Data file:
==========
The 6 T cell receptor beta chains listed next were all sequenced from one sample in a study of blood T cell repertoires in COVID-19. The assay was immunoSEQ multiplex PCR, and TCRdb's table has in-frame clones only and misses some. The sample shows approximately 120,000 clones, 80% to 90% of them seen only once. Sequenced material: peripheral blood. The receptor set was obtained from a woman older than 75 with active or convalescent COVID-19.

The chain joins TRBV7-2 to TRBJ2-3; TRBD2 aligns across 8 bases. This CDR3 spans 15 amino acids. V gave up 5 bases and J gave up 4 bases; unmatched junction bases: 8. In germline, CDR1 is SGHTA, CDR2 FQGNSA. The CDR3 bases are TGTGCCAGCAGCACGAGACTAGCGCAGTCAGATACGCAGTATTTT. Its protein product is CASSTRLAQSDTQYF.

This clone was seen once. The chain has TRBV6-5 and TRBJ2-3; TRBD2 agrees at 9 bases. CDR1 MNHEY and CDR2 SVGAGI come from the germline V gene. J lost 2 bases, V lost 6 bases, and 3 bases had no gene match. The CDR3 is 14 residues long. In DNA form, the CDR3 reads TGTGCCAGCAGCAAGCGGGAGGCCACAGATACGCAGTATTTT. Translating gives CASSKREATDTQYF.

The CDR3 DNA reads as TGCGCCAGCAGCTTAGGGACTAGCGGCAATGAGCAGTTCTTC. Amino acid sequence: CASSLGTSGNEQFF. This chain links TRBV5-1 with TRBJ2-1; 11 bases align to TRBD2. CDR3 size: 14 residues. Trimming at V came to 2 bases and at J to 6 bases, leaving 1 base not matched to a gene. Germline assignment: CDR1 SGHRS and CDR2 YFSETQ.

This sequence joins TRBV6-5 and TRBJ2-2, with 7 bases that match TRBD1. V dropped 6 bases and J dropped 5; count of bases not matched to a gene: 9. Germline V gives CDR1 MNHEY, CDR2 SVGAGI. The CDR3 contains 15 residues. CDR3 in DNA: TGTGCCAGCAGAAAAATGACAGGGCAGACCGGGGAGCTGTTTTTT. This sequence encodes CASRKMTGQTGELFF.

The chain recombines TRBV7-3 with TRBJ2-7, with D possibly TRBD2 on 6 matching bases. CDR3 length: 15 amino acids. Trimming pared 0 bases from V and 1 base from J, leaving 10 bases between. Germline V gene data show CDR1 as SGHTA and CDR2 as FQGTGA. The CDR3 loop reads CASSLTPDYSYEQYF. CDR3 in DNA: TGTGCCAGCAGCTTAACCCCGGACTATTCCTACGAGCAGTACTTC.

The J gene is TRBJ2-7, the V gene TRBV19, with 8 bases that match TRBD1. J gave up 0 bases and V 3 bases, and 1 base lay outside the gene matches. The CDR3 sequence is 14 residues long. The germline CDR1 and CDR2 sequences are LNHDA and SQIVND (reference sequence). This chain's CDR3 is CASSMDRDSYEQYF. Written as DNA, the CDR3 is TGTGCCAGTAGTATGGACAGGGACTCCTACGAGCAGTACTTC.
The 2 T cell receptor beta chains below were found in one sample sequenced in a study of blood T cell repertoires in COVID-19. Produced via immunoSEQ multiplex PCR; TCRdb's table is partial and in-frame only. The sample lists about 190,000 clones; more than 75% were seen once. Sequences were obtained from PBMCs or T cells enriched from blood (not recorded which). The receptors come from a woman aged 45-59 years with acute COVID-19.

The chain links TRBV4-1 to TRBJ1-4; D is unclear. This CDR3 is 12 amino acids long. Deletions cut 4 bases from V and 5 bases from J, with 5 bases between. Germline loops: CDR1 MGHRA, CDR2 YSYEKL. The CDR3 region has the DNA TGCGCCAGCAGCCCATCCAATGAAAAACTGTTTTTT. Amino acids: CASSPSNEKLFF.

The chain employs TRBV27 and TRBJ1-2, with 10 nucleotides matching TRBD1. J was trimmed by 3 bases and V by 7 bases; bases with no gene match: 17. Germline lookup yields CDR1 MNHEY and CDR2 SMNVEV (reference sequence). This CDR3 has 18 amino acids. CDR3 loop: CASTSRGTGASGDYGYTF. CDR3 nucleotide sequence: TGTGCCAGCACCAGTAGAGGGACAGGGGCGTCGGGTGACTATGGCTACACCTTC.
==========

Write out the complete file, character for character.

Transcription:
The 6 T cell receptor beta chains listed next were all sequenced from one sample in a study of blood T cell repertoires in COVID-19. The assay was immunoSEQ multiplex PCR, and TCRdb's table has in-frame clones only and misses some. The sample shows approximately 120,000 clones, 80% to 90% of them seen only once. Sequenced material: peripheral blood. The receptor set was obtained from a woman older than 75 with active or convalescent COVID-19.

The chain joins TRBV7-2 to TRBJ2-3; TRBD2 aligns across 8 bases. This CDR3 spans 15 amino acids. V gave up 5 bases and J gave up 4 bases; unmatched junction bases: 8. In germline, CDR1 is SGHTA, CDR2 FQGNSA. The CDR3 bases are TGTGCCAGCAGCACGAGACTAGCGCAGTCAGATACGCAGTATTTT. Its protein product is CASSTRLAQSDTQYF.

This clone was seen once. The chain has TRBV6-5 and TRBJ2-3; TRBD2 agrees at 9 bases. CDR1 MNHEY and CDR2 SVGAGI come from the germline V gene. J lost 2 bases, V lost 6 bases, and 3 bases had no gene match. The CDR3 is 14 residues long. In DNA form, the CDR3 reads TGTGCCAGCAGCAAGCGGGAGGCCACAGATACGCAGTATTTT. Translating gives CASSKREATDTQYF.

The CDR3 DNA reads as TGCGCCAGCAGCTTAGGGACTAGCGGCAATGAGCAGTTCTTC. Amino acid sequence: CASSLGTSGNEQFF. This chain links TRBV5-1 with TRBJ2-1; 11 bases align to TRBD2. CDR3 size: 14 residues. Trimming at V came to 2 bases and at J to 6 bases, leaving 1 base not matched to a gene. Germline assignment: CDR1 SGHRS and CDR2 YFSETQ.

This sequence joins TRBV6-5 and TRBJ2-2, with 7 bases that match TRBD1. V dropped 6 bases and J dropped 5; count of bases not matched to a gene: 9. Germline V gives CDR1 MNHEY, CDR2 SVGAGI. The CDR3 contains 15 residues. CDR3 in DNA: TGTGCCAGCAGAAAAATGACAGGGCAGACCGGGGAGCTGTTTTTT. This sequence encodes CASRKMTGQTGELFF.

The chain recombines TRBV7-3 with TRBJ2-7, with D possibly TRBD2 on 6 matching bases. CDR3 length: 15 amino acids. Trimming pared 0 bases from V and 1 base from J, leaving 10 bases between. Germline V gene data show CDR1 as SGHTA and CDR2 as FQGTGA. The CDR3 loop reads CASSLTPDYSYEQYF. CDR3 in DNA: TGTGCCAGCAGCTTAACCCCGGACTATTCCTACGAGCAGTACTTC.

The J gene is TRBJ2-7, the V gene TRBV19, with 8 bases that match TRBD1. J gave up 0 bases and V 3 bases, and 1 base lay outside the gene matches. The CDR3 sequence is 14 residues long. The germline CDR1 and CDR2 sequences are LNHDA and SQIVND (reference sequence). This chain's CDR3 is CASSMDRDSYEQYF. Written as DNA, the CDR3 is TGTGCCAGTAGTATGGACAGGGACTCCTACGAGCAGTACTTC.
The 2 T cell receptor beta chains below were found in one sample sequenced in a study of blood T cell repertoires in COVID-19. Produced via immunoSEQ multiplex PCR; TCRdb's table is partial and in-frame only. The sample lists about 190,000 clones; more than 75% were seen once. Sequences were obtained from PBMCs or T cells enriched from blood (not recorded which). The receptors come from a woman aged 45-59 years with acute COVID-19.

The chain links TRBV4-1 to TRBJ1-4; D is unclear. This CDR3 is 12 amino acids long. Deletions cut 4 bases from V and 5 bases from J, with 5 bases between. Germline loops: CDR1 MGHRA, CDR2 YSYEKL. The CDR3 region has the DNA TGCGCCAGCAGCCCATCCAATGAAAAACTGTTTTTT. Amino acids: CASSPSNEKLFF.

The chain employs TRBV27 and TRBJ1-2, with 10 nucleotides matching TRBD1. J was trimmed by 3 bases and V by 7 bases; bases with no gene match: 17. Germline lookup yields CDR1 MNHEY and CDR2 SMNVEV (reference sequence). This CDR3 has 18 amino acids. CDR3 loop: CASTSRGTGASGDYGYTF. CDR3 nucleotide sequence: TGTGCCAGCACCAGTAGAGGGACAGGGGCGTCGGGTGACTATGGCTACACCTTC.